Compare rates on 6+ year CDs from banks and credit unions. Use the filter box below to customize your results. It is important to factor in the Early Withdrawal Penalty when choosing a long-term CD. Our EWP Calculator can help you determine the effective APY if you were to break the CD before maturity. Click here to read more about features and tips related to 6-year+ CDs.
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6+ Year CD Rates
Investing in CDs can be a very useful component of a conservative investment growth strategy. Instead of the risk posed by bonds, which some would deem as the next level of investment, a bank or credit union certificate of deposit could generate a comparable return, especially those in the 6+ Year CD category (which are typically high yield CDs). As a time deposit, 6 or more years is considered a long time in the banking industry, so financial institutions are willing to pay the best CD rates currently available in exchange for your loaning them the money. There are several 7 year CDs and 10 Year CDs available in the rate table above, but rarely if ever will you find a longer term.
Variable Rate CDs
Individuals looking to invest in 6+ Year CDs may also be interested in those that feature variable rates. A variable-rate CD is a broad term for a CD whose interest rate is tied to (and determined by) a variable in the market like an index or U.S. Treasury Note rate. The structure of the interest rate schedule differs with each financial institution, but generally the schedule is predetermined so that the interest rate on the CD changes at set times. Depending on the variable tied to your 6+ Year CD, this feature could be a boon or drain on your savings. Doing your research on the underlying variable, such as the Dow Jones Industrial Average, is necessary to lower the risk of your mistiming the CD, or knowing when to close out an open CD and take the penalty.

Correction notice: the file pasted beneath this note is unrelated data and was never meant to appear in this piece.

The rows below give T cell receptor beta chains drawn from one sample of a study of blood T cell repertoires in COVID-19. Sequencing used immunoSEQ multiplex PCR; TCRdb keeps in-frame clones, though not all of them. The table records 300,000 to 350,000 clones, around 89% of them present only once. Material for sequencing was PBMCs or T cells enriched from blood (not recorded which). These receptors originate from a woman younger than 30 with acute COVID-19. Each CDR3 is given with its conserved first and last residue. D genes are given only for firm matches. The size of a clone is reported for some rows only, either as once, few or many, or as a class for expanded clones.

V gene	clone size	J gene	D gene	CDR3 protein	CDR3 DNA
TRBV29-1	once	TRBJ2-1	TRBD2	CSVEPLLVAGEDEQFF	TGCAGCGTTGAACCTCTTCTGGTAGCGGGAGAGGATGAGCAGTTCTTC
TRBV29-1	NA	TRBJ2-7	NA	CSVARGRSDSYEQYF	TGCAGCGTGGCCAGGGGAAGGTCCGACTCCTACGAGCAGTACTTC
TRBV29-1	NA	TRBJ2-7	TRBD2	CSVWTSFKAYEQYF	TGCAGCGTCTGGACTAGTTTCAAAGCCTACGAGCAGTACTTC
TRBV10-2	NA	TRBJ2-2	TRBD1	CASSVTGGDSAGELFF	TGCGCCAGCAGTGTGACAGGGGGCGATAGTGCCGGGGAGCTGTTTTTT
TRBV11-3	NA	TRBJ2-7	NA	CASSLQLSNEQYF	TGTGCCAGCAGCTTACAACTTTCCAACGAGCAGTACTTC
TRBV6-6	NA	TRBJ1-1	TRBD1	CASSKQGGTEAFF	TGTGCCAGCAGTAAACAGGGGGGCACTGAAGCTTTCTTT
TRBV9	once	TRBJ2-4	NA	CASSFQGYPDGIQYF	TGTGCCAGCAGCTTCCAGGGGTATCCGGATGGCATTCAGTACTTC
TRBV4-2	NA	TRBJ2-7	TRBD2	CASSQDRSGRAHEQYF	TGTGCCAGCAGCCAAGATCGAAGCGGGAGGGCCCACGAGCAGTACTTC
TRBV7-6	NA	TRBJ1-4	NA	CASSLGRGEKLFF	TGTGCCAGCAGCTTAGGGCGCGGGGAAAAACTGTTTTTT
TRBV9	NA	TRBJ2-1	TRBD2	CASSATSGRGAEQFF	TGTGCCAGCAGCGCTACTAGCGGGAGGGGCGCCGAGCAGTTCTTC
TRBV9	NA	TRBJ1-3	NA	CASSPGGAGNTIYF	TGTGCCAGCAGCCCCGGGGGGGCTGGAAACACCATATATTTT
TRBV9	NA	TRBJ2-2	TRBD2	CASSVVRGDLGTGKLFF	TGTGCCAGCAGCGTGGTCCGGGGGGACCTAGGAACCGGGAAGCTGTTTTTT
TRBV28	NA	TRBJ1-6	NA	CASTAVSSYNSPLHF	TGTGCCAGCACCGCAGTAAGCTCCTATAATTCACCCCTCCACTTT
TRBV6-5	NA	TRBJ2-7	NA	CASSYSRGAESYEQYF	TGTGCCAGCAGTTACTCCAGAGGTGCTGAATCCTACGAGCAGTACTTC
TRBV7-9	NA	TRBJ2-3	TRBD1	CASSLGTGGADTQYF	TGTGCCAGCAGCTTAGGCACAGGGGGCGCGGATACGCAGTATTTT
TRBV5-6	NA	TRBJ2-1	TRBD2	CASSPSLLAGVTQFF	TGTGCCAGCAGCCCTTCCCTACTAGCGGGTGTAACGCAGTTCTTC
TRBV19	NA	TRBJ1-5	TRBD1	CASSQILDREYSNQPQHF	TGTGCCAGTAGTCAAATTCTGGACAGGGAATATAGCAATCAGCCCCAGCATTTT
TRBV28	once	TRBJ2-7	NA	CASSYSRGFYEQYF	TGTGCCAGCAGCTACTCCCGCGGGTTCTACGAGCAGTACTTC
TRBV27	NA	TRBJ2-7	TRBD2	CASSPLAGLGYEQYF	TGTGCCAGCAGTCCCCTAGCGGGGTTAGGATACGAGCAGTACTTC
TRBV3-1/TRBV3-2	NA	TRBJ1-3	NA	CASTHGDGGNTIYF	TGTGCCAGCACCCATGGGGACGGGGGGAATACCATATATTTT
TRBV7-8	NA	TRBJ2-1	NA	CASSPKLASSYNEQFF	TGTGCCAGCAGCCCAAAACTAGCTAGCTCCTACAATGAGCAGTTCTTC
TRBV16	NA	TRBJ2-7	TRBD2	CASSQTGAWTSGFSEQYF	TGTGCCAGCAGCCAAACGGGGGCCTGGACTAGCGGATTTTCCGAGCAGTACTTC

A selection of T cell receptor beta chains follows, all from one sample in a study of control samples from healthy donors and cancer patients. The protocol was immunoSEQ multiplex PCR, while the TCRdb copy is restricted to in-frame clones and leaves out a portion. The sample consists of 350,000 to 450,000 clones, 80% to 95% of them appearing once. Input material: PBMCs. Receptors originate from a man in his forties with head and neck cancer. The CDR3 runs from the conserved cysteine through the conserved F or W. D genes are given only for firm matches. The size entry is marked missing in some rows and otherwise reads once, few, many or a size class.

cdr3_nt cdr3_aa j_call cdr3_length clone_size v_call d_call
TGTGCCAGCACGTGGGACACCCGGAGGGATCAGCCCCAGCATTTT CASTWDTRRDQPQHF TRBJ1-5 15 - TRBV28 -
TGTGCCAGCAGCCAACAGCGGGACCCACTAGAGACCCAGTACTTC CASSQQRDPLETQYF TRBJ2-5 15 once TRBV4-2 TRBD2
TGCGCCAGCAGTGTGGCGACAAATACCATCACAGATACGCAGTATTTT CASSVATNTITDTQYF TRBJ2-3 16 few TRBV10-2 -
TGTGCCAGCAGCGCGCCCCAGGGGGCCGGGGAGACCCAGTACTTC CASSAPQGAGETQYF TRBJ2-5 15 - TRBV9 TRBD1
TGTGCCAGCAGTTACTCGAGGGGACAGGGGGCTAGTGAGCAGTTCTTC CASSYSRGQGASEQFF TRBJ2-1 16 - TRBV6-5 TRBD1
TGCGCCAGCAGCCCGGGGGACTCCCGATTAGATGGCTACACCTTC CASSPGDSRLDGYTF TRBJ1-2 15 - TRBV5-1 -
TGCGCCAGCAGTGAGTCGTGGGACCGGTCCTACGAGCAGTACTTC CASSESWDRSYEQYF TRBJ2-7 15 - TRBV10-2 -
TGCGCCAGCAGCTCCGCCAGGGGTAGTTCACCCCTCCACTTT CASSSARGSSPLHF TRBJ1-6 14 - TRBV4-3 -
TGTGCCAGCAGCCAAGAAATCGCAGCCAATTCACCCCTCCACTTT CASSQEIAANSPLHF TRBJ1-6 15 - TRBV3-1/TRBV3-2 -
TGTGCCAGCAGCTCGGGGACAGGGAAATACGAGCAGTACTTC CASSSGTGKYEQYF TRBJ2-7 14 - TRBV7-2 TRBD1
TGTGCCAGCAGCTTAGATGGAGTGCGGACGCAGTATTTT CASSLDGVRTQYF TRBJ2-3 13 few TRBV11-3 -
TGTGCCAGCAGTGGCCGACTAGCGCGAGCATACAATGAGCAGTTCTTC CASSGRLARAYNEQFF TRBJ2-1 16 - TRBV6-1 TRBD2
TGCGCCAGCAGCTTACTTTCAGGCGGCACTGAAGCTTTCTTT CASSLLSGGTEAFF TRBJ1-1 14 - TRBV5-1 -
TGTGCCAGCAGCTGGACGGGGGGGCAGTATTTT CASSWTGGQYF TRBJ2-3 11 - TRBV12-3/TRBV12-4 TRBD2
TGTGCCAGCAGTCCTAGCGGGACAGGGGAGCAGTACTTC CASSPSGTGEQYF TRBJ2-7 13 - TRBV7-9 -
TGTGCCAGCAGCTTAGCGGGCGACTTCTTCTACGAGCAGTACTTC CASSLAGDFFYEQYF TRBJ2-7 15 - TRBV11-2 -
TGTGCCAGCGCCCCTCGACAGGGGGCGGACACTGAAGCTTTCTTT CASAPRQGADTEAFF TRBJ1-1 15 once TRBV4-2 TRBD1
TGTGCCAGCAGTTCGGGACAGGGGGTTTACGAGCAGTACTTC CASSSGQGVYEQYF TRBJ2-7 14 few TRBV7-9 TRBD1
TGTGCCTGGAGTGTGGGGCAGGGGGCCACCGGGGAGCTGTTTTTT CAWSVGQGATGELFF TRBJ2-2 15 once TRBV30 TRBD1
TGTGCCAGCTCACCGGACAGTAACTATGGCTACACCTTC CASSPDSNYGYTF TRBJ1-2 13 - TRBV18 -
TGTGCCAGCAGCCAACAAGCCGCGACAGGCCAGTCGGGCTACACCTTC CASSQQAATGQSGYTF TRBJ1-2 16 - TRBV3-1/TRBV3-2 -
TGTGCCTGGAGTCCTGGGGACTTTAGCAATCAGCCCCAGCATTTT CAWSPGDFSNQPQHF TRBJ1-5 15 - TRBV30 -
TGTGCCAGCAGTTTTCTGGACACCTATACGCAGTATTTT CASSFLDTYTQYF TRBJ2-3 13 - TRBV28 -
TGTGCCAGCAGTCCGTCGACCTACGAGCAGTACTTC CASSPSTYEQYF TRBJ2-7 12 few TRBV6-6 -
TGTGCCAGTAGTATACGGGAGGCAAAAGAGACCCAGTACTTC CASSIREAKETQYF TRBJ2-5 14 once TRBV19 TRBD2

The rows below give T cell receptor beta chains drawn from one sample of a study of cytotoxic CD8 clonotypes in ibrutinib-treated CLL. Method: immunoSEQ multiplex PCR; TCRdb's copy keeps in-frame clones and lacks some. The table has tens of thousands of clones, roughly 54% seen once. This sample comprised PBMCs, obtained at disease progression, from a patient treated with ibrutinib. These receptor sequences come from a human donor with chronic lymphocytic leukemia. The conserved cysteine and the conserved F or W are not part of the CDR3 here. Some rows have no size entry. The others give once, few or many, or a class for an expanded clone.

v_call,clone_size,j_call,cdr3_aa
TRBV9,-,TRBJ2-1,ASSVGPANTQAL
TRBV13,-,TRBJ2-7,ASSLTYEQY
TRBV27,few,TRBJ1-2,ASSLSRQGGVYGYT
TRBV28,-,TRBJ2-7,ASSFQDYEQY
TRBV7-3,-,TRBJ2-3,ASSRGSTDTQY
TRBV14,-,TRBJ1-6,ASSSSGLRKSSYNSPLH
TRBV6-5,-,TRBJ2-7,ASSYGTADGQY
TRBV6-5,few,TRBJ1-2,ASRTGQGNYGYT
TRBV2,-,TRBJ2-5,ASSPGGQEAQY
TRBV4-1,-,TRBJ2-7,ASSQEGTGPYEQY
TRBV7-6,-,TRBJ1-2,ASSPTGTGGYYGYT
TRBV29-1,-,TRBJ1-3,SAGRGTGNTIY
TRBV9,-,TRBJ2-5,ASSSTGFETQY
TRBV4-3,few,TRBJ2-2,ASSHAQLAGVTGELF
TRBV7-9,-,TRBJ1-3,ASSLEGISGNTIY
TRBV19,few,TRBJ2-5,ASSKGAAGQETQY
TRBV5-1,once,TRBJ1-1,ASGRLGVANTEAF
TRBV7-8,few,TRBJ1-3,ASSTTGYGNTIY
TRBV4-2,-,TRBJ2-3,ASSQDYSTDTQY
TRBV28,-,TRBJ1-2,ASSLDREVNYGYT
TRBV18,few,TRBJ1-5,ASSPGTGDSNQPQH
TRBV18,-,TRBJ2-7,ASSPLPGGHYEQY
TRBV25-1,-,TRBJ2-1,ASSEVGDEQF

Brokered CDs are offered by some financial institutions in order to provide a more aggressive CD investment strategy by finding the best interest rates available. For his or her services, a broker usually charges a nominal fee, but will (hopefully) always be on the lookout for the best rates and tell you when closing, opening, and reinvesting CDs are in your best interest.
Also, make sure to read the fine print on any CD before you fund it, and be on the look out for a “callable” provision. Callable CDs are offered by banks and credit unions in order to hedge the amount of interest they may have to pay on a given CD. The terms of agreement would read something like: “XYZ Bank reserves the right to call, or close, this Certificate of Deposit after one year, or if the variable interest rate reaches a certain threshold.” Ensure that the CD you are opening is non-callable, so that you don’t miss out on any earning potential. Earnings on the principal amount of any CD you open are taxable as income, unless you put them in a tax-deferred IRA.